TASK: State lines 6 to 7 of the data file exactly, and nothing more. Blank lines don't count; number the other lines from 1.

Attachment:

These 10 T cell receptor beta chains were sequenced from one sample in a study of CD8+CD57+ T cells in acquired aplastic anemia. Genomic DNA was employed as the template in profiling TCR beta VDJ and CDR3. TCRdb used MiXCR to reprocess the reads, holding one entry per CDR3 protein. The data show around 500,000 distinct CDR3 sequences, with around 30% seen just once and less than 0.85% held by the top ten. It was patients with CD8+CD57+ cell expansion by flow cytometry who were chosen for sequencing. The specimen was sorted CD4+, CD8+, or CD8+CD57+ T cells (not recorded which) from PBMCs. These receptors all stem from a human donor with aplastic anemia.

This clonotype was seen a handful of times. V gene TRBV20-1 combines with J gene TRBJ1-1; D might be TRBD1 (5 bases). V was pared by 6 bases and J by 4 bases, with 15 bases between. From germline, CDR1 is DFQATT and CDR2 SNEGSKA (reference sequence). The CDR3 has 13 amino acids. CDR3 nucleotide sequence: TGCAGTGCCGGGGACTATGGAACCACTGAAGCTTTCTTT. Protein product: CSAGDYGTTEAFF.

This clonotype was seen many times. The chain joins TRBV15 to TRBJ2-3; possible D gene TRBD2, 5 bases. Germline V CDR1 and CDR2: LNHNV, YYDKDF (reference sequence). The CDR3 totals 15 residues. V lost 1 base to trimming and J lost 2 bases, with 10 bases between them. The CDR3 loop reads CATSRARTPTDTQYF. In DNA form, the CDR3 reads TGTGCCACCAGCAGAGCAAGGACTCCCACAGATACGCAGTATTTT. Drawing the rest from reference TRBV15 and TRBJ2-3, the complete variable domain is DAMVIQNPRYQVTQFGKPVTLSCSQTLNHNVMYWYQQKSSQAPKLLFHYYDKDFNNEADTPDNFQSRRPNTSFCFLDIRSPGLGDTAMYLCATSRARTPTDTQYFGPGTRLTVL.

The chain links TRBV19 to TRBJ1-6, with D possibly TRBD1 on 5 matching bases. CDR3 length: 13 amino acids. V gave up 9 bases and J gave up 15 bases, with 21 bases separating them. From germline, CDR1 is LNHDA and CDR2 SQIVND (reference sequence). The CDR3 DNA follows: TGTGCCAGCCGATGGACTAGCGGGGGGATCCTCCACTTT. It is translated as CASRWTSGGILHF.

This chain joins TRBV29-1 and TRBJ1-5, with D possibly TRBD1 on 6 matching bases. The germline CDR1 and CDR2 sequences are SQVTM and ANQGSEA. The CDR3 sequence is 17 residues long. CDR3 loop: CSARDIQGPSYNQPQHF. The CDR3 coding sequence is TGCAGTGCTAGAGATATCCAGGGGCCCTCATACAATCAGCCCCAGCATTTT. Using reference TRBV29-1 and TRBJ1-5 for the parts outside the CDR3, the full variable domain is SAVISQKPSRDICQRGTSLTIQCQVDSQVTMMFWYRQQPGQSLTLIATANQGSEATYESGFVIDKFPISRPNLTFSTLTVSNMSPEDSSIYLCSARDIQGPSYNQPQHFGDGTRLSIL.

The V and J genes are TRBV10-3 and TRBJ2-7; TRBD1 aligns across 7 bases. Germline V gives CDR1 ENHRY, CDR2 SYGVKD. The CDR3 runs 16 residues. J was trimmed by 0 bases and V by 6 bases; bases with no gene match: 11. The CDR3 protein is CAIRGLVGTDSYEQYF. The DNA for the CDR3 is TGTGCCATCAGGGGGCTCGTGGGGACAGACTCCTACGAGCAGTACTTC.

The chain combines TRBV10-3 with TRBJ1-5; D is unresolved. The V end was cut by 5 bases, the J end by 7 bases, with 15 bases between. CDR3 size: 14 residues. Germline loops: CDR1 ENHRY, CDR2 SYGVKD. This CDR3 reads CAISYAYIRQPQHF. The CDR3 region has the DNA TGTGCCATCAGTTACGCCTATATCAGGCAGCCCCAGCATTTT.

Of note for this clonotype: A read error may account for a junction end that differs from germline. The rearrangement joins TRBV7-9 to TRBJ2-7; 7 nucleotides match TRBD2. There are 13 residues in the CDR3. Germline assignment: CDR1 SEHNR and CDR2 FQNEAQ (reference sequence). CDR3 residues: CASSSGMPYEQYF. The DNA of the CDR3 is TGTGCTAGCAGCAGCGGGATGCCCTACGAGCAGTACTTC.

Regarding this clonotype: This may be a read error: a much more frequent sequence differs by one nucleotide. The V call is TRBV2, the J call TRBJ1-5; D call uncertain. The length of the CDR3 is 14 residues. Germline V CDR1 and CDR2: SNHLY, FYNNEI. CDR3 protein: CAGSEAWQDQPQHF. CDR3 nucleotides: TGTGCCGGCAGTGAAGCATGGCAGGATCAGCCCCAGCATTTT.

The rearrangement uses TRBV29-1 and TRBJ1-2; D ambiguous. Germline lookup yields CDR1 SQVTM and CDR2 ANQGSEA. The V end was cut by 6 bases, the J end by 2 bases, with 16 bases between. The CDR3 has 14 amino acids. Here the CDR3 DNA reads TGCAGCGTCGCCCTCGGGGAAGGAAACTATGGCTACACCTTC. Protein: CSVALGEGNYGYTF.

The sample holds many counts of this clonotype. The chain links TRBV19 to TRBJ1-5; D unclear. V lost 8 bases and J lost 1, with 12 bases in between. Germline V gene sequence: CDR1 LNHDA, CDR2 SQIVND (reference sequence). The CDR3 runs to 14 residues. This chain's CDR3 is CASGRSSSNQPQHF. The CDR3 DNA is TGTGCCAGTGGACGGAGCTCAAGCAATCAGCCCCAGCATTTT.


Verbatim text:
The V and J genes are TRBV10-3 and TRBJ2-7; TRBD1 aligns across 7 bases. Germline V gives CDR1 ENHRY, CDR2 SYGVKD. The CDR3 runs 16 residues. J was trimmed by 0 bases and V by 6 bases; bases with no gene match: 11. The CDR3 protein is CAIRGLVGTDSYEQYF. The DNA for the CDR3 is TGTGCCATCAGGGGGCTCGTGGGGACAGACTCCTACGAGCAGTACTTC.

The chain combines TRBV10-3 with TRBJ1-5; D is unresolved. The V end was cut by 5 bases, the J end by 7 bases, with 15 bases between. CDR3 size: 14 residues. Germline loops: CDR1 ENHRY, CDR2 SYGVKD. This CDR3 reads CAISYAYIRQPQHF. The CDR3 region has the DNA TGTGCCATCAGTTACGCCTATATCAGGCAGCCCCAGCATTTT.